Dietary sodium restriction to a level recommended in guidelines was more effective than dual blockade for reduction of proteinuria and blood pressure in non-diabetic nephropathy. The findings support the combined endeavours of patients and health professionals to reduce sodium intake. Trial registration Netherlands Trial Register NTR675.

Authors+Show Affiliations

Department of Internal Medicine, Division of Nephrology, University Medical Center Groningen, Netherlands.No affiliation info availableNo affiliation info availableNo affiliation info availableNo affiliation info availableNo affiliation info availableNo affiliation info availableNo affiliation info availableNo affiliation info available

Pub Type(s)

Comparative Study
Journal Article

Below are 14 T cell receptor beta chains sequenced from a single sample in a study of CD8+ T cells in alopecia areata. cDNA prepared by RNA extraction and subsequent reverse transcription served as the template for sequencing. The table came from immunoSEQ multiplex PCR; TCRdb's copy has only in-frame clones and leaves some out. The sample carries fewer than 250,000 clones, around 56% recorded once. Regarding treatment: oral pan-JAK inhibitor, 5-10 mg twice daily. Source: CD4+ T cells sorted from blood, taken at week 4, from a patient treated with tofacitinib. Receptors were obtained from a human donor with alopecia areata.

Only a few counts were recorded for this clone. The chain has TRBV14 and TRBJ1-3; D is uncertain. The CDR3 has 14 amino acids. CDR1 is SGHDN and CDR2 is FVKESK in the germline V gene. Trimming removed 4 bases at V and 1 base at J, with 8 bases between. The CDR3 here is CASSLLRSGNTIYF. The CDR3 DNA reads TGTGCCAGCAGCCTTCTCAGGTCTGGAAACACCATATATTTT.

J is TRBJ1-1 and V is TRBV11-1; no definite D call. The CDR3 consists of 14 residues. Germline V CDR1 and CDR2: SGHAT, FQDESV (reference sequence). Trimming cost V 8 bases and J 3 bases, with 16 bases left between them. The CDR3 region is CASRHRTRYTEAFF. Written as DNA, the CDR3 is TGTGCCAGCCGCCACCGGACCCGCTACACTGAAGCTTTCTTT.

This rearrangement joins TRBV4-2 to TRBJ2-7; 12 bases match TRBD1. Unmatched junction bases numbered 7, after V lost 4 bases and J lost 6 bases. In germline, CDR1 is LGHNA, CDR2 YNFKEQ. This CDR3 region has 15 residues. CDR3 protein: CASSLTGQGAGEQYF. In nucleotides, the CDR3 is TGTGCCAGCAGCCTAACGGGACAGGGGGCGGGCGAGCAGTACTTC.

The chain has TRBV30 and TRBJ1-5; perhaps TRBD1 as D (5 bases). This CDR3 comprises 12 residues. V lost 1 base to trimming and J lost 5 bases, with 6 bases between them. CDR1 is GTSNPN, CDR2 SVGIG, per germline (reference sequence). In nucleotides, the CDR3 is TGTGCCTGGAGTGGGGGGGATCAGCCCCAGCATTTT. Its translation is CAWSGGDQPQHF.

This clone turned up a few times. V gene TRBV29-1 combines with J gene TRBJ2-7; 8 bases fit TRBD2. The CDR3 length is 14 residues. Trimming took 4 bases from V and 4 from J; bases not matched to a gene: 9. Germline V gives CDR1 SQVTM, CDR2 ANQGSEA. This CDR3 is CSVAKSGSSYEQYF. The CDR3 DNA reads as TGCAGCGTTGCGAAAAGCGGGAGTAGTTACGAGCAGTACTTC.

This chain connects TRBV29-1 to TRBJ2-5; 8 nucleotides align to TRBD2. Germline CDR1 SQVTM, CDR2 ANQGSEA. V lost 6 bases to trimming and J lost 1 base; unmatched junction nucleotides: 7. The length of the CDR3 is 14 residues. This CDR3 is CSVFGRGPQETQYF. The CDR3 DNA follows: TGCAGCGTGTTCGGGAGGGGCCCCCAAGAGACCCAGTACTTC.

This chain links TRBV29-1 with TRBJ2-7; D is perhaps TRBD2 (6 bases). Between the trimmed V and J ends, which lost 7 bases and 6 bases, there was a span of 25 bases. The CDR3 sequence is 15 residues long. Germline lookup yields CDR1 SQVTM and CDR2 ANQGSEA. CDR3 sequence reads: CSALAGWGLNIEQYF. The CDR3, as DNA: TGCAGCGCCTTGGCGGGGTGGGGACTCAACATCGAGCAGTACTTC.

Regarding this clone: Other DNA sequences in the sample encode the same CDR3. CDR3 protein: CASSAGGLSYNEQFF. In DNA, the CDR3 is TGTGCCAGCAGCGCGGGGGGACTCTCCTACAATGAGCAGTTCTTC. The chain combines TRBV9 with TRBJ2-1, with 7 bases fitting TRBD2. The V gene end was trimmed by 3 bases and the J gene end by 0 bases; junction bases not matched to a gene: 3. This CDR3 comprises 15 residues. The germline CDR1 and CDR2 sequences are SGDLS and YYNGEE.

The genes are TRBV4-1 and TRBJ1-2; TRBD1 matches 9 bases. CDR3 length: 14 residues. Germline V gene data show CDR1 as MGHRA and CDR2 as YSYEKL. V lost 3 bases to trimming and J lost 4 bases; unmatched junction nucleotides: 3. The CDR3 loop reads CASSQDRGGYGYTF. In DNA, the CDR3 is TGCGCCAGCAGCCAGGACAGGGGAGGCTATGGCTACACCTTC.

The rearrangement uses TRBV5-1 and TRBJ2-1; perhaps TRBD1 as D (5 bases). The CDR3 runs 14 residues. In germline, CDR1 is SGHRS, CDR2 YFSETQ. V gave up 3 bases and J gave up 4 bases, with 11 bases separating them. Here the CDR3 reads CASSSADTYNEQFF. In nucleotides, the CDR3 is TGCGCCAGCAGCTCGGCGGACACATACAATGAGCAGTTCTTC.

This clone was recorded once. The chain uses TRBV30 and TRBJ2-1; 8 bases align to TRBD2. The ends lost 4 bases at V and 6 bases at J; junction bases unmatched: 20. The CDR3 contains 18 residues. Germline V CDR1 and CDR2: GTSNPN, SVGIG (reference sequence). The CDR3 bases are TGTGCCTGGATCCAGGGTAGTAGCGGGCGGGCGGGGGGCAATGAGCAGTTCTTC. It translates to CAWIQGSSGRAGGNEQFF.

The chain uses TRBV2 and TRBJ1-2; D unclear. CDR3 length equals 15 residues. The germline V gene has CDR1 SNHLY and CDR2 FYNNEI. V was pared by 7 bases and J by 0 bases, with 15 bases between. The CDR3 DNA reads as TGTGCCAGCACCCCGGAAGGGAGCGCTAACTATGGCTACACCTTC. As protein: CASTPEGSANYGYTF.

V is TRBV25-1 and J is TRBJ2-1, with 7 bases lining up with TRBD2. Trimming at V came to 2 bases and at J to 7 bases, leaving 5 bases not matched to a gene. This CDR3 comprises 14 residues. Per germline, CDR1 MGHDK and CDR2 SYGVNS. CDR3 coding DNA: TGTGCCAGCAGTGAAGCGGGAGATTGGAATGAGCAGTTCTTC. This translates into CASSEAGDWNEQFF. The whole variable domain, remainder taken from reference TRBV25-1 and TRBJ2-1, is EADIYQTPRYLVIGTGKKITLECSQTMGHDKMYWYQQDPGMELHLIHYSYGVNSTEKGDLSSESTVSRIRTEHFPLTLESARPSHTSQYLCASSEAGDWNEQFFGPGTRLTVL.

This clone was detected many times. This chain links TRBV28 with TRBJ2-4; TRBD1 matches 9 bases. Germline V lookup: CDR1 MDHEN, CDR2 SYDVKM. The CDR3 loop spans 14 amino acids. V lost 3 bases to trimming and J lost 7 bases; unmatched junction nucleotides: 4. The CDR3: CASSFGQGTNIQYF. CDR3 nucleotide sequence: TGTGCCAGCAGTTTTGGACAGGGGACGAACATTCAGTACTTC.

Multicenter Study
Randomized Controlled Trial
Research Support, Non-U.S. Gov't

Language

eng

PubMed ID

21791491

Citation

Slagman, Maartje C J., et al. "Moderate Dietary Sodium Restriction Added to Angiotensin Converting Enzyme Inhibition Compared With Dual Blockade in Lowering Proteinuria and Blood Pressure: Randomised Controlled Trial." BMJ (Clinical Research Ed.), vol. 343, 2011, pp. d4366.
Slagman MC, Waanders F, Hemmelder MH, et al. Moderate dietary sodium restriction added to angiotensin converting enzyme inhibition compared with dual blockade in lowering proteinuria and blood pressure: randomised controlled trial. BMJ. 2011;343:d4366.
Slagman, M. C., Waanders, F., Hemmelder, M. H., Woittiez, A. J., Janssen, W. M., Lambers Heerspink, H. J., Navis, G., & Laverman, G. D. (2011). Moderate dietary sodium restriction added to angiotensin converting enzyme inhibition compared with dual blockade in lowering proteinuria and blood pressure: randomised controlled trial. BMJ (Clinical Research Ed.), 343, d4366. https://doi.org/10.1136/bmj.d4366
Slagman MC, et al. Moderate Dietary Sodium Restriction Added to Angiotensin Converting Enzyme Inhibition Compared With Dual Blockade in Lowering Proteinuria and Blood Pressure: Randomised Controlled Trial. BMJ. 2011 Jul 26;343:d4366. PubMed PMID: 21791491.